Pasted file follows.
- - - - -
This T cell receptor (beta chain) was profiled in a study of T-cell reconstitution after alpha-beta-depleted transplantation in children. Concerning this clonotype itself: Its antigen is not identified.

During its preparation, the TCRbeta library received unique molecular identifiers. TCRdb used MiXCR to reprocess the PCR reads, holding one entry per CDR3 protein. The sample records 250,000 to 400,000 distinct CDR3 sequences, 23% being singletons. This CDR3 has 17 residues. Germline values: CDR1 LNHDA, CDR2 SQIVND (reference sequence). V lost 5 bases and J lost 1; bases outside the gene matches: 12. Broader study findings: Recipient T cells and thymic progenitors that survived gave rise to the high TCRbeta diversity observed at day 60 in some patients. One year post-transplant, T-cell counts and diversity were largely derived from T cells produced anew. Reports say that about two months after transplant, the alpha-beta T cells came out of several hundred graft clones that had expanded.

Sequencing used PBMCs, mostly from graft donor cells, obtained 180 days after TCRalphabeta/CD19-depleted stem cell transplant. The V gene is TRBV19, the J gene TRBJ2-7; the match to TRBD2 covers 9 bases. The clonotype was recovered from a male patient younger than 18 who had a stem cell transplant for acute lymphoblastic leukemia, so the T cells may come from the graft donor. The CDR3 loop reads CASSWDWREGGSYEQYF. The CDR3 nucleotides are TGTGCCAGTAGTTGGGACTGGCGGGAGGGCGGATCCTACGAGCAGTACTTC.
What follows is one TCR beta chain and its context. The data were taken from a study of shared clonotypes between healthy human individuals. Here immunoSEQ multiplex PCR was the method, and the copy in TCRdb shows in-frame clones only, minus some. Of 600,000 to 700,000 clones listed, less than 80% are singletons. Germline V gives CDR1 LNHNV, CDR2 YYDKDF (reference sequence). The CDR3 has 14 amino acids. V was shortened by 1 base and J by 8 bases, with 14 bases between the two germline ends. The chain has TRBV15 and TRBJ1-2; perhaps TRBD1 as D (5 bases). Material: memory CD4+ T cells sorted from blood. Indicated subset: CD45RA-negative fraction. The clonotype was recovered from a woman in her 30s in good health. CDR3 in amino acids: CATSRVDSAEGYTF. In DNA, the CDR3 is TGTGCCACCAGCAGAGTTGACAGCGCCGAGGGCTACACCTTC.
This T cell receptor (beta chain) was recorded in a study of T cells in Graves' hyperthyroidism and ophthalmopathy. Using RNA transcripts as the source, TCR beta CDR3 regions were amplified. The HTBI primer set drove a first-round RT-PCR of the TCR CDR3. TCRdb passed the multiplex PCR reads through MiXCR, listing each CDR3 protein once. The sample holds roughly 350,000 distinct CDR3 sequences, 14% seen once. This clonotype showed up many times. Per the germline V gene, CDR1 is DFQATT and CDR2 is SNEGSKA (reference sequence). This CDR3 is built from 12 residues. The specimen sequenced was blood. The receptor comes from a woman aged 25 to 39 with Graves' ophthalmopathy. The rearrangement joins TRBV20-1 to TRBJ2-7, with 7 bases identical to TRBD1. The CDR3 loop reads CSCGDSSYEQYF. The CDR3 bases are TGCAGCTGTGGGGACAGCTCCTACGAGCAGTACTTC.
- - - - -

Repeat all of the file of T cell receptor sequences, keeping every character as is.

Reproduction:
This T cell receptor (beta chain) was profiled in a study of T-cell reconstitution after alpha-beta-depleted transplantation in children. Concerning this clonotype itself: Its antigen is not identified.

During its preparation, the TCRbeta library received unique molecular identifiers. TCRdb used MiXCR to reprocess the PCR reads, holding one entry per CDR3 protein. The sample records 250,000 to 400,000 distinct CDR3 sequences, 23% being singletons. This CDR3 has 17 residues. Germline values: CDR1 LNHDA, CDR2 SQIVND (reference sequence). V lost 5 bases and J lost 1; bases outside the gene matches: 12. Broader study findings: Recipient T cells and thymic progenitors that survived gave rise to the high TCRbeta diversity observed at day 60 in some patients. One year post-transplant, T-cell counts and diversity were largely derived from T cells produced anew. Reports say that about two months after transplant, the alpha-beta T cells came out of several hundred graft clones that had expanded.

Sequencing used PBMCs, mostly from graft donor cells, obtained 180 days after TCRalphabeta/CD19-depleted stem cell transplant. The V gene is TRBV19, the J gene TRBJ2-7; the match to TRBD2 covers 9 bases. The clonotype was recovered from a male patient younger than 18 who had a stem cell transplant for acute lymphoblastic leukemia, so the T cells may come from the graft donor. The CDR3 loop reads CASSWDWREGGSYEQYF. The CDR3 nucleotides are TGTGCCAGTAGTTGGGACTGGCGGGAGGGCGGATCCTACGAGCAGTACTTC.
What follows is one TCR beta chain and its context. The data were taken from a study of shared clonotypes between healthy human individuals. Here immunoSEQ multiplex PCR was the method, and the copy in TCRdb shows in-frame clones only, minus some. Of 600,000 to 700,000 clones listed, less than 80% are singletons. Germline V gives CDR1 LNHNV, CDR2 YYDKDF (reference sequence). The CDR3 has 14 amino acids. V was shortened by 1 base and J by 8 bases, with 14 bases between the two germline ends. The chain has TRBV15 and TRBJ1-2; perhaps TRBD1 as D (5 bases). Material: memory CD4+ T cells sorted from blood. Indicated subset: CD45RA-negative fraction. The clonotype was recovered from a woman in her 30s in good health. CDR3 in amino acids: CATSRVDSAEGYTF. In DNA, the CDR3 is TGTGCCACCAGCAGAGTTGACAGCGCCGAGGGCTACACCTTC.
This T cell receptor (beta chain) was recorded in a study of T cells in Graves' hyperthyroidism and ophthalmopathy. Using RNA transcripts as the source, TCR beta CDR3 regions were amplified. The HTBI primer set drove a first-round RT-PCR of the TCR CDR3. TCRdb passed the multiplex PCR reads through MiXCR, listing each CDR3 protein once. The sample holds roughly 350,000 distinct CDR3 sequences, 14% seen once. This clonotype showed up many times. Per the germline V gene, CDR1 is DFQATT and CDR2 is SNEGSKA (reference sequence). This CDR3 is built from 12 residues. The specimen sequenced was blood. The receptor comes from a woman aged 25 to 39 with Graves' ophthalmopathy. The rearrangement joins TRBV20-1 to TRBJ2-7, with 7 bases identical to TRBD1. The CDR3 loop reads CSCGDSSYEQYF. The CDR3 bases are TGCAGCTGTGGGGACAGCTCCTACGAGCAGTACTTC.